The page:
Two senators have introduced legislation
aimed at exploring potential links between environmental exposure and breast
Sens. Harry Reid (D-Nev) and Lincoln Chafee (R-RI) want to give the
National Institute of Environmental Health Sciences (NIEHS) $30 million for that
purpose. The Institute would use the money to fund eight research centers around
The Breast Cancer and Environmental Research Act has been
introduced into the House by Reps. Nita Lowey (D-NY) and Sue Myrick (R-NC). In
an appearance before a Senate appropriations subcommittee in May, National
Cancer Institute Director Richard Klausner said breast cancer deaths per 100,000
women have increased from 83 in 1973 to 118 in 1998. Incidence rates are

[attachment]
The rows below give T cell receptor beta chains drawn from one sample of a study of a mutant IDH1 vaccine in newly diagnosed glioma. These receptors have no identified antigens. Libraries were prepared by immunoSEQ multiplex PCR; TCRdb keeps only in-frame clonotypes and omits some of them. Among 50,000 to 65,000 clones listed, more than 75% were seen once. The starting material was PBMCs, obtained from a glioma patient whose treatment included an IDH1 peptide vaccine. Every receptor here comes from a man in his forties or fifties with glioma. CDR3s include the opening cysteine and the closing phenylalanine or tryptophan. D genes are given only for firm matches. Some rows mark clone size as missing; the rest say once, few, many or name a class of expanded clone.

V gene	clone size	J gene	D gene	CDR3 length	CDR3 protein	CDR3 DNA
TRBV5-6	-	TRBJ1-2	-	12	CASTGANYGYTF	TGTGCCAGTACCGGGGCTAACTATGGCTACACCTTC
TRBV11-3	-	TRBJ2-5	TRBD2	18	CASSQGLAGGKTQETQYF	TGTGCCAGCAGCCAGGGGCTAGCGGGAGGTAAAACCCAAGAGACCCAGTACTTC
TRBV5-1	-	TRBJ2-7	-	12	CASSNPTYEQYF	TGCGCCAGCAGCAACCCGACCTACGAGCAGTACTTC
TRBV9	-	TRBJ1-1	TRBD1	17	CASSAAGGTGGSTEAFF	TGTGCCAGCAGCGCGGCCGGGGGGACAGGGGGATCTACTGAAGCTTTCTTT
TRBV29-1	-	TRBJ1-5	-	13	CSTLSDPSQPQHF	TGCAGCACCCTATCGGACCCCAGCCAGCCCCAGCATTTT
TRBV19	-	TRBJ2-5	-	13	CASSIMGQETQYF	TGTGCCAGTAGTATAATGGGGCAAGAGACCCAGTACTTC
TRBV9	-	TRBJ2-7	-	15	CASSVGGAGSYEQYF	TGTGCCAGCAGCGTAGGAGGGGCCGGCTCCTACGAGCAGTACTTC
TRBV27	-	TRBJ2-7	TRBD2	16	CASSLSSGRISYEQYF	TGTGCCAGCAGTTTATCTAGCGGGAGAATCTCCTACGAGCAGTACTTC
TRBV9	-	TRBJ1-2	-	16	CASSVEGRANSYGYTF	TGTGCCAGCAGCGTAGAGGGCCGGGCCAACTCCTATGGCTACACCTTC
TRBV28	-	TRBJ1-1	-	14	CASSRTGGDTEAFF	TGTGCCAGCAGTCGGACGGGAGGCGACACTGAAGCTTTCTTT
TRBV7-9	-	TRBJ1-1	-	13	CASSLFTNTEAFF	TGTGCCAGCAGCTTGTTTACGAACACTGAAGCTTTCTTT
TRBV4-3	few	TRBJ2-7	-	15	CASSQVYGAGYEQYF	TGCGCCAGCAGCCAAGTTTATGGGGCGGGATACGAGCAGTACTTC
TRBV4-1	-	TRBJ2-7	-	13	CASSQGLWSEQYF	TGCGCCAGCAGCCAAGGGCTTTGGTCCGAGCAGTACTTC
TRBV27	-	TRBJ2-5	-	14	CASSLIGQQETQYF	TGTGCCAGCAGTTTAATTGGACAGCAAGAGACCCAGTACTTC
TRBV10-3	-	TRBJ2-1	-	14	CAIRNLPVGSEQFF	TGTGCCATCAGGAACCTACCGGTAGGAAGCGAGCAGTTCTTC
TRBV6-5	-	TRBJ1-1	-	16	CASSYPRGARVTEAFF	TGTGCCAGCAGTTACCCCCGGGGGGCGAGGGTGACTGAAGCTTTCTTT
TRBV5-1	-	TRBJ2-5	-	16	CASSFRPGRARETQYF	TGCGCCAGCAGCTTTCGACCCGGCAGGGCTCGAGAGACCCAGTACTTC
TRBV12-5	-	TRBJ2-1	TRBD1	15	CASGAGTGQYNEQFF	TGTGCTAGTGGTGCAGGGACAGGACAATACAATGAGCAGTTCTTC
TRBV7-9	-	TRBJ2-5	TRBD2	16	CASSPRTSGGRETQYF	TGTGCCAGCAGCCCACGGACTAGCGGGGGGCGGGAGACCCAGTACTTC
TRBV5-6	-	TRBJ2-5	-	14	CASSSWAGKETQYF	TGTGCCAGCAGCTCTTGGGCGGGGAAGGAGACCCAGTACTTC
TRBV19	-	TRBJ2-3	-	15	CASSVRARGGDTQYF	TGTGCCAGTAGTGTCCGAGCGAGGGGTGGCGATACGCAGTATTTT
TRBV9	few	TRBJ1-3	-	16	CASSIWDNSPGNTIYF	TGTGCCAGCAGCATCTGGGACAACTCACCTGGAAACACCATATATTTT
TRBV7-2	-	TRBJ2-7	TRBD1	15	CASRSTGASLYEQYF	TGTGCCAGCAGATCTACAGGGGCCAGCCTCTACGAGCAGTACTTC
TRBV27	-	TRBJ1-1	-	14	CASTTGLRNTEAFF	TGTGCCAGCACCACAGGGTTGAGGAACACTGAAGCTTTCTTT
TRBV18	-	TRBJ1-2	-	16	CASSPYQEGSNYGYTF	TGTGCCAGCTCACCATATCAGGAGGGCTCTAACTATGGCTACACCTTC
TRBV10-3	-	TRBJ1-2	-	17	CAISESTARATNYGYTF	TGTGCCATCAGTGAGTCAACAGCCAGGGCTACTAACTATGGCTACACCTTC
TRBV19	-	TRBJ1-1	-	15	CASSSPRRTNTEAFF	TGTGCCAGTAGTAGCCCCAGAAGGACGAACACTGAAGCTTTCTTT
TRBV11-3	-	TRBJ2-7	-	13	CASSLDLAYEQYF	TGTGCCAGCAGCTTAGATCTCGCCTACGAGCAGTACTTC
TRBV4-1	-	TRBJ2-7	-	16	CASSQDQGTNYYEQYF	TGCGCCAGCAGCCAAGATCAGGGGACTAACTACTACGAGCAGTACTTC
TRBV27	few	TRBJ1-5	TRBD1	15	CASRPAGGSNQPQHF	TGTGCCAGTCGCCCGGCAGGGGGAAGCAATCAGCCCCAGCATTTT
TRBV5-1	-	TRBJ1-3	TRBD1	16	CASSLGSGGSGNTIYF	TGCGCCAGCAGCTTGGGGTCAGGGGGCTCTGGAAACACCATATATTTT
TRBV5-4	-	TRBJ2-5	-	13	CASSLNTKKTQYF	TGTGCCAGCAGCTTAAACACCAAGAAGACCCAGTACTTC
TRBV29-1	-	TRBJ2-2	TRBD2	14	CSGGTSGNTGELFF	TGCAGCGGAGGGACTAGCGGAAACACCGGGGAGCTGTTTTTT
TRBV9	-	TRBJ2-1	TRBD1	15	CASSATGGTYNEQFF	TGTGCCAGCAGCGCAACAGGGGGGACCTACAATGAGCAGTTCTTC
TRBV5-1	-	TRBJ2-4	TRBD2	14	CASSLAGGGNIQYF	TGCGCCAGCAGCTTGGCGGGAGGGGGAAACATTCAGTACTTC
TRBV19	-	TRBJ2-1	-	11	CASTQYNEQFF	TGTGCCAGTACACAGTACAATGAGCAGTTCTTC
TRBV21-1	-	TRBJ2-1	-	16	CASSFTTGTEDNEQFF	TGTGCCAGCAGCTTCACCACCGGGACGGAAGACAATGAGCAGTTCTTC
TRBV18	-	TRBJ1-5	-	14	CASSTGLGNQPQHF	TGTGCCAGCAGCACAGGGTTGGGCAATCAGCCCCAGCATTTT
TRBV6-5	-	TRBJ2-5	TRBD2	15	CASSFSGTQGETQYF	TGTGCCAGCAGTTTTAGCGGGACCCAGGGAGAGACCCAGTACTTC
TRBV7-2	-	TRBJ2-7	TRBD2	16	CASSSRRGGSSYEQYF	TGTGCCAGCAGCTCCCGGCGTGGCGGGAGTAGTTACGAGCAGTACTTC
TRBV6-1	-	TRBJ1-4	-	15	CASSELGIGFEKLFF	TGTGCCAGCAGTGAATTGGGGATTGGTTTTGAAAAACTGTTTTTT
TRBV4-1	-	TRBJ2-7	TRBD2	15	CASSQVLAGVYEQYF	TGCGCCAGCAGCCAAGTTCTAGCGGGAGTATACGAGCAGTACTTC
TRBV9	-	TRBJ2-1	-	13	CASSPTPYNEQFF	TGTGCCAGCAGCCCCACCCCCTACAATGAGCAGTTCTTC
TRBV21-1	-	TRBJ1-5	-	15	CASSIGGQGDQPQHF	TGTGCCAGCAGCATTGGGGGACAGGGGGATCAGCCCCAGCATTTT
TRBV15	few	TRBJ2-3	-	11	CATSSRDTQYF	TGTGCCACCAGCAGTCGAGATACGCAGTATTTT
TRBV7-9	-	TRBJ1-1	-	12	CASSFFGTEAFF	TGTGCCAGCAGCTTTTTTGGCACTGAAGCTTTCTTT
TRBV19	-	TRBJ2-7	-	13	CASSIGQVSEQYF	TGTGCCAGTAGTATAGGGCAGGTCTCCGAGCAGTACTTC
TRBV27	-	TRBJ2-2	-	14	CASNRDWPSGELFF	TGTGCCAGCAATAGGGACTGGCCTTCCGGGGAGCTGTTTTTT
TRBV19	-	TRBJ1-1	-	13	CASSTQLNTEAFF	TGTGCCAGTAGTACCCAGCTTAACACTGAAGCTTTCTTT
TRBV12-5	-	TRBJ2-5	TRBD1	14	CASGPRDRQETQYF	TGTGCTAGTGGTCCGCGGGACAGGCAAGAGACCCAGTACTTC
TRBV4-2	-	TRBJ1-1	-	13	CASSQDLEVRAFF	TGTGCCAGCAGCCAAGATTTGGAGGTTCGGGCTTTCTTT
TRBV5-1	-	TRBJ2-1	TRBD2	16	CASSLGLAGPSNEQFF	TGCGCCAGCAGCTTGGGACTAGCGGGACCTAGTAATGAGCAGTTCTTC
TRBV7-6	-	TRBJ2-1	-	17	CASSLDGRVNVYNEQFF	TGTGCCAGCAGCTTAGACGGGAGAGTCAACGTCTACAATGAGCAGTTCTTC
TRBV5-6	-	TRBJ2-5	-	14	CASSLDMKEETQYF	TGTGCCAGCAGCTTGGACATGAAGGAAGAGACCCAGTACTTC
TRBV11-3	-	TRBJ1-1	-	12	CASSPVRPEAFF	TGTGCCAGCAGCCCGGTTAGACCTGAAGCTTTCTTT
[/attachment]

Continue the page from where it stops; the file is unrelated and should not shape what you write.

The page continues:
increasing by about 1% a year for white women and remain unchanged for
Women have a 1-in-8 lifetime risk of contracting breast
cancer, and half of the incidence can be explained by currently known risk
factors, such as gene mutations.
Dr. Klausner did not mention environmental
causes as potentially contributing to the other half of incidence. Sen. Reid has
expressed concern about the development of cancer in former nuclear weapons
workers in Nevada. The NIEHS has considerable experience looking for links
between cancer and industrial environments and processes.
At about the time Sen.
Reid was introducing his bill, the NIEHS was releasing a report on a study in
1,400 women in the northeast that showed no link between breast cancer and the
industrial chemicals DDT and PCB.